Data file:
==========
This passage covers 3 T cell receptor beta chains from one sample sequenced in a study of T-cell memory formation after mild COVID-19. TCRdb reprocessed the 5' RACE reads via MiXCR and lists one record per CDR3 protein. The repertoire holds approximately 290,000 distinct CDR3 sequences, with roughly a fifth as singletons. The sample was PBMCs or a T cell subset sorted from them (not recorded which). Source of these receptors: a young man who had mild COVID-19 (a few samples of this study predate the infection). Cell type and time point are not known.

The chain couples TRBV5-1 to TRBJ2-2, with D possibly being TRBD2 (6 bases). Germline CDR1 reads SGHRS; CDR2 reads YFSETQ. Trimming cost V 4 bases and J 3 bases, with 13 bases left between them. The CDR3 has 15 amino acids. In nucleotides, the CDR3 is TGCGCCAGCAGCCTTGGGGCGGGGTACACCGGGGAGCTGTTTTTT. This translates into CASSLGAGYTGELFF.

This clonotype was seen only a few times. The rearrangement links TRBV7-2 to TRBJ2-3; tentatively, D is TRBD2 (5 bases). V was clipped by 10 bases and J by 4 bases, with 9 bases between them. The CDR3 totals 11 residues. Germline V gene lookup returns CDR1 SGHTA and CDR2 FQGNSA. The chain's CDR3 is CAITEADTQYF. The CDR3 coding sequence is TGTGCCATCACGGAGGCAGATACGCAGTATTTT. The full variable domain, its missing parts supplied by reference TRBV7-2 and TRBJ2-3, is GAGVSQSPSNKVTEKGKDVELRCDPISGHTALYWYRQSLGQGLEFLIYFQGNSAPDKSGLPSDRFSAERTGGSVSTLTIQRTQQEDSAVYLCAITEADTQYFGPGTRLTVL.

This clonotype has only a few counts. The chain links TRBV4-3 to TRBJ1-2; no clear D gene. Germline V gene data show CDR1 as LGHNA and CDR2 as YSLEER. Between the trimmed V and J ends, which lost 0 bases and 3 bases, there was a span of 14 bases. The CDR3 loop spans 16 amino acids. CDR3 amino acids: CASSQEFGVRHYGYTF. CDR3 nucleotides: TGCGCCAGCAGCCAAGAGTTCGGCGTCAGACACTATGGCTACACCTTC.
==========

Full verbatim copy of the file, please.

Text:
This passage covers 3 T cell receptor beta chains from one sample sequenced in a study of T-cell memory formation after mild COVID-19. TCRdb reprocessed the 5' RACE reads via MiXCR and lists one record per CDR3 protein. The repertoire holds approximately 290,000 distinct CDR3 sequences, with roughly a fifth as singletons. The sample was PBMCs or a T cell subset sorted from them (not recorded which). Source of these receptors: a young man who had mild COVID-19 (a few samples of this study predate the infection). Cell type and time point are not known.

The chain couples TRBV5-1 to TRBJ2-2, with D possibly being TRBD2 (6 bases). Germline CDR1 reads SGHRS; CDR2 reads YFSETQ. Trimming cost V 4 bases and J 3 bases, with 13 bases left between them. The CDR3 has 15 amino acids. In nucleotides, the CDR3 is TGCGCCAGCAGCCTTGGGGCGGGGTACACCGGGGAGCTGTTTTTT. This translates into CASSLGAGYTGELFF.

This clonotype was seen only a few times. The rearrangement links TRBV7-2 to TRBJ2-3; tentatively, D is TRBD2 (5 bases). V was clipped by 10 bases and J by 4 bases, with 9 bases between them. The CDR3 totals 11 residues. Germline V gene lookup returns CDR1 SGHTA and CDR2 FQGNSA. The chain's CDR3 is CAITEADTQYF. The CDR3 coding sequence is TGTGCCATCACGGAGGCAGATACGCAGTATTTT. The full variable domain, its missing parts supplied by reference TRBV7-2 and TRBJ2-3, is GAGVSQSPSNKVTEKGKDVELRCDPISGHTALYWYRQSLGQGLEFLIYFQGNSAPDKSGLPSDRFSAERTGGSVSTLTIQRTQQEDSAVYLCAITEADTQYFGPGTRLTVL.

This clonotype has only a few counts. The chain links TRBV4-3 to TRBJ1-2; no clear D gene. Germline V gene data show CDR1 as LGHNA and CDR2 as YSLEER. Between the trimmed V and J ends, which lost 0 bases and 3 bases, there was a span of 14 bases. The CDR3 loop spans 16 amino acids. CDR3 amino acids: CASSQEFGVRHYGYTF. CDR3 nucleotides: TGCGCCAGCAGCCAAGAGTTCGGCGTCAGACACTATGGCTACACCTTC.